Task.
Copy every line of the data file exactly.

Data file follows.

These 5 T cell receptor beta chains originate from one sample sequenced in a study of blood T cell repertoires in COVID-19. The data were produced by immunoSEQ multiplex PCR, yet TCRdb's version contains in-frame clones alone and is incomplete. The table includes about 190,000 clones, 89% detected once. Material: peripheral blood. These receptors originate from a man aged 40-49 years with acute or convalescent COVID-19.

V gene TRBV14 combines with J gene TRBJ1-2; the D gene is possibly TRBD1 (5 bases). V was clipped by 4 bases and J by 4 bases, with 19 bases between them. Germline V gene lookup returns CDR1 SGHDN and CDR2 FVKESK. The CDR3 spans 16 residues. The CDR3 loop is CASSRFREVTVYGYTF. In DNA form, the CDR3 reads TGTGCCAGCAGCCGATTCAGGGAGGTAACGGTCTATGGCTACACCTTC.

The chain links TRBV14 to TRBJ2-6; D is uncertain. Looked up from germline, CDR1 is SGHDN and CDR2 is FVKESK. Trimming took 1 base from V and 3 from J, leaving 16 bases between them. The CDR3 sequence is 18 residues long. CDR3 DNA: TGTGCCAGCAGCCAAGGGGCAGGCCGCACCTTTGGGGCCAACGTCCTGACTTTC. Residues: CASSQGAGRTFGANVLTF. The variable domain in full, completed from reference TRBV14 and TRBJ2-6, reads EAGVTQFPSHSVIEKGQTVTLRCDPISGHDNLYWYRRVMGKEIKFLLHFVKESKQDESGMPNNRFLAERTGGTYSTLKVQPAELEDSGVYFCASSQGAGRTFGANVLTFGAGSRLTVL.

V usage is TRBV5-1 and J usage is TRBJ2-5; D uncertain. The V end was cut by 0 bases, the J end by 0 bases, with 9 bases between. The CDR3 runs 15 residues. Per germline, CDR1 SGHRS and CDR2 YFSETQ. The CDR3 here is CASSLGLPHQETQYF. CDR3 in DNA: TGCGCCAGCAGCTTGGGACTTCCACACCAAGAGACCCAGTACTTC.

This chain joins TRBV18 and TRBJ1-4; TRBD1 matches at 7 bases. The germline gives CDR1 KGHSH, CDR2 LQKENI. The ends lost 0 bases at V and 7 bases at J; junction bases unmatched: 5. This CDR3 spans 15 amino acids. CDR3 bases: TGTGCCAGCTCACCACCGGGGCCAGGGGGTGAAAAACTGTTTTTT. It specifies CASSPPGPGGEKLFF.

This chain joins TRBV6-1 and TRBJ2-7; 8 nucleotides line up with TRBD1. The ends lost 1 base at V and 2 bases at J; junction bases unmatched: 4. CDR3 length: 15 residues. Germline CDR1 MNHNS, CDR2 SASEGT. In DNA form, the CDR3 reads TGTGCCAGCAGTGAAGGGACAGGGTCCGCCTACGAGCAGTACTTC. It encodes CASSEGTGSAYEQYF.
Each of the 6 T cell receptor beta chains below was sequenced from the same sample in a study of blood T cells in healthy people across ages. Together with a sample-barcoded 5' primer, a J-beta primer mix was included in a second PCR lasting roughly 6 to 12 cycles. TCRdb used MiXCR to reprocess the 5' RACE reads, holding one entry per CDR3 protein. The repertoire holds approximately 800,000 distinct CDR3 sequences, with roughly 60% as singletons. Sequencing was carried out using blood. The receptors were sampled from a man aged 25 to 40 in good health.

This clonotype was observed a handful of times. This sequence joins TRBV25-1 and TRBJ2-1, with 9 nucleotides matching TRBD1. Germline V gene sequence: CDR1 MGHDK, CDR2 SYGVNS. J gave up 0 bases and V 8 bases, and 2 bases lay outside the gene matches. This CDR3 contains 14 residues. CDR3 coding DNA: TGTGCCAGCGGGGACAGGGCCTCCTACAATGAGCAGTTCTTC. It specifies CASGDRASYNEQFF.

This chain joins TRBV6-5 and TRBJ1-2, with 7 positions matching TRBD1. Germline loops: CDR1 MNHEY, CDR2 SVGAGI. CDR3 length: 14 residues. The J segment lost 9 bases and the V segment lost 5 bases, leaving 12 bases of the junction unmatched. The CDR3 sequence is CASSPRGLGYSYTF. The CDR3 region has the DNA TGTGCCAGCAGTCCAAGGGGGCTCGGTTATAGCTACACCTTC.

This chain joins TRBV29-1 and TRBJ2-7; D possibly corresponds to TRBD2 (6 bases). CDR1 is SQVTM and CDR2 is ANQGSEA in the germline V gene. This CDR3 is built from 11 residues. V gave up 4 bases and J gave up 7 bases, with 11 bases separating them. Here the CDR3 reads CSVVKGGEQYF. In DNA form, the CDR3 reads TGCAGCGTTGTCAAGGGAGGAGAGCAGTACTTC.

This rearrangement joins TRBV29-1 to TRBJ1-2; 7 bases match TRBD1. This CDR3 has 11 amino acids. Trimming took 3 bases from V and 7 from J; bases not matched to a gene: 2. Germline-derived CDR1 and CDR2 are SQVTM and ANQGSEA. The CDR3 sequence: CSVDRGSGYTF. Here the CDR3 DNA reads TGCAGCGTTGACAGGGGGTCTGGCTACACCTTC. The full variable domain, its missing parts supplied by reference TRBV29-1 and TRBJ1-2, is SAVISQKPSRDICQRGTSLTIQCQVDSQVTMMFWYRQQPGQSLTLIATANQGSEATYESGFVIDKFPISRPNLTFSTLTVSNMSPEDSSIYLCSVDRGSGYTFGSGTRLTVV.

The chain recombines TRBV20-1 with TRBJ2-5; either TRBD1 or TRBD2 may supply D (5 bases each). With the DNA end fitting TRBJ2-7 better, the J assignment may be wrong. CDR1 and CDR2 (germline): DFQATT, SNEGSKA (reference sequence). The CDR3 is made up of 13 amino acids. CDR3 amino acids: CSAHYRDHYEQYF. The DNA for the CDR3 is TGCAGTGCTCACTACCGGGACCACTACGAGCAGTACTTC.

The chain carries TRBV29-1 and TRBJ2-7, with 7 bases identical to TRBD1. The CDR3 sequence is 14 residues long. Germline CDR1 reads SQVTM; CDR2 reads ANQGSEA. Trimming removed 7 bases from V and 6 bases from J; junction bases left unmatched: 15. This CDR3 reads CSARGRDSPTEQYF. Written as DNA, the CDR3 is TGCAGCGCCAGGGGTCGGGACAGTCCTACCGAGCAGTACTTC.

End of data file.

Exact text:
These 5 T cell receptor beta chains originate from one sample sequenced in a study of blood T cell repertoires in COVID-19. The data were produced by immunoSEQ multiplex PCR, yet TCRdb's version contains in-frame clones alone and is incomplete. The table includes about 190,000 clones, 89% detected once. Material: peripheral blood. These receptors originate from a man aged 40-49 years with acute or convalescent COVID-19.

V gene TRBV14 combines with J gene TRBJ1-2; the D gene is possibly TRBD1 (5 bases). V was clipped by 4 bases and J by 4 bases, with 19 bases between them. Germline V gene lookup returns CDR1 SGHDN and CDR2 FVKESK. The CDR3 spans 16 residues. The CDR3 loop is CASSRFREVTVYGYTF. In DNA form, the CDR3 reads TGTGCCAGCAGCCGATTCAGGGAGGTAACGGTCTATGGCTACACCTTC.

The chain links TRBV14 to TRBJ2-6; D is uncertain. Looked up from germline, CDR1 is SGHDN and CDR2 is FVKESK. Trimming took 1 base from V and 3 from J, leaving 16 bases between them. The CDR3 sequence is 18 residues long. CDR3 DNA: TGTGCCAGCAGCCAAGGGGCAGGCCGCACCTTTGGGGCCAACGTCCTGACTTTC. Residues: CASSQGAGRTFGANVLTF. The variable domain in full, completed from reference TRBV14 and TRBJ2-6, reads EAGVTQFPSHSVIEKGQTVTLRCDPISGHDNLYWYRRVMGKEIKFLLHFVKESKQDESGMPNNRFLAERTGGTYSTLKVQPAELEDSGVYFCASSQGAGRTFGANVLTFGAGSRLTVL.

V usage is TRBV5-1 and J usage is TRBJ2-5; D uncertain. The V end was cut by 0 bases, the J end by 0 bases, with 9 bases between. The CDR3 runs 15 residues. Per germline, CDR1 SGHRS and CDR2 YFSETQ. The CDR3 here is CASSLGLPHQETQYF. CDR3 in DNA: TGCGCCAGCAGCTTGGGACTTCCACACCAAGAGACCCAGTACTTC.

This chain joins TRBV18 and TRBJ1-4; TRBD1 matches at 7 bases. The germline gives CDR1 KGHSH, CDR2 LQKENI. The ends lost 0 bases at V and 7 bases at J; junction bases unmatched: 5. This CDR3 spans 15 amino acids. CDR3 bases: TGTGCCAGCTCACCACCGGGGCCAGGGGGTGAAAAACTGTTTTTT. It specifies CASSPPGPGGEKLFF.

This chain joins TRBV6-1 and TRBJ2-7; 8 nucleotides line up with TRBD1. The ends lost 1 base at V and 2 bases at J; junction bases unmatched: 4. CDR3 length: 15 residues. Germline CDR1 MNHNS, CDR2 SASEGT. In DNA form, the CDR3 reads TGTGCCAGCAGTGAAGGGACAGGGTCCGCCTACGAGCAGTACTTC. It encodes CASSEGTGSAYEQYF.
Each of the 6 T cell receptor beta chains below was sequenced from the same sample in a study of blood T cells in healthy people across ages. Together with a sample-barcoded 5' primer, a J-beta primer mix was included in a second PCR lasting roughly 6 to 12 cycles. TCRdb used MiXCR to reprocess the 5' RACE reads, holding one entry per CDR3 protein. The repertoire holds approximately 800,000 distinct CDR3 sequences, with roughly 60% as singletons. Sequencing was carried out using blood. The receptors were sampled from a man aged 25 to 40 in good health.

This clonotype was observed a handful of times. This sequence joins TRBV25-1 and TRBJ2-1, with 9 nucleotides matching TRBD1. Germline V gene sequence: CDR1 MGHDK, CDR2 SYGVNS. J gave up 0 bases and V 8 bases, and 2 bases lay outside the gene matches. This CDR3 contains 14 residues. CDR3 coding DNA: TGTGCCAGCGGGGACAGGGCCTCCTACAATGAGCAGTTCTTC. It specifies CASGDRASYNEQFF.

This chain joins TRBV6-5 and TRBJ1-2, with 7 positions matching TRBD1. Germline loops: CDR1 MNHEY, CDR2 SVGAGI. CDR3 length: 14 residues. The J segment lost 9 bases and the V segment lost 5 bases, leaving 12 bases of the junction unmatched. The CDR3 sequence is CASSPRGLGYSYTF. The CDR3 region has the DNA TGTGCCAGCAGTCCAAGGGGGCTCGGTTATAGCTACACCTTC.

This chain joins TRBV29-1 and TRBJ2-7; D possibly corresponds to TRBD2 (6 bases). CDR1 is SQVTM and CDR2 is ANQGSEA in the germline V gene. This CDR3 is built from 11 residues. V gave up 4 bases and J gave up 7 bases, with 11 bases separating them. Here the CDR3 reads CSVVKGGEQYF. In DNA form, the CDR3 reads TGCAGCGTTGTCAAGGGAGGAGAGCAGTACTTC.

This rearrangement joins TRBV29-1 to TRBJ1-2; 7 bases match TRBD1. This CDR3 has 11 amino acids. Trimming took 3 bases from V and 7 from J; bases not matched to a gene: 2. Germline-derived CDR1 and CDR2 are SQVTM and ANQGSEA. The CDR3 sequence: CSVDRGSGYTF. Here the CDR3 DNA reads TGCAGCGTTGACAGGGGGTCTGGCTACACCTTC. The full variable domain, its missing parts supplied by reference TRBV29-1 and TRBJ1-2, is SAVISQKPSRDICQRGTSLTIQCQVDSQVTMMFWYRQQPGQSLTLIATANQGSEATYESGFVIDKFPISRPNLTFSTLTVSNMSPEDSSIYLCSVDRGSGYTFGSGTRLTVV.

The chain recombines TRBV20-1 with TRBJ2-5; either TRBD1 or TRBD2 may supply D (5 bases each). With the DNA end fitting TRBJ2-7 better, the J assignment may be wrong. CDR1 and CDR2 (germline): DFQATT, SNEGSKA (reference sequence). The CDR3 is made up of 13 amino acids. CDR3 amino acids: CSAHYRDHYEQYF. The DNA for the CDR3 is TGCAGTGCTCACTACCGGGACCACTACGAGCAGTACTTC.

The chain carries TRBV29-1 and TRBJ2-7, with 7 bases identical to TRBD1. The CDR3 sequence is 14 residues long. Germline CDR1 reads SQVTM; CDR2 reads ANQGSEA. Trimming removed 7 bases from V and 6 bases from J; junction bases left unmatched: 15. This CDR3 reads CSARGRDSPTEQYF. Written as DNA, the CDR3 is TGCAGCGCCAGGGGTCGGGACAGTCCTACCGAGCAGTACTTC.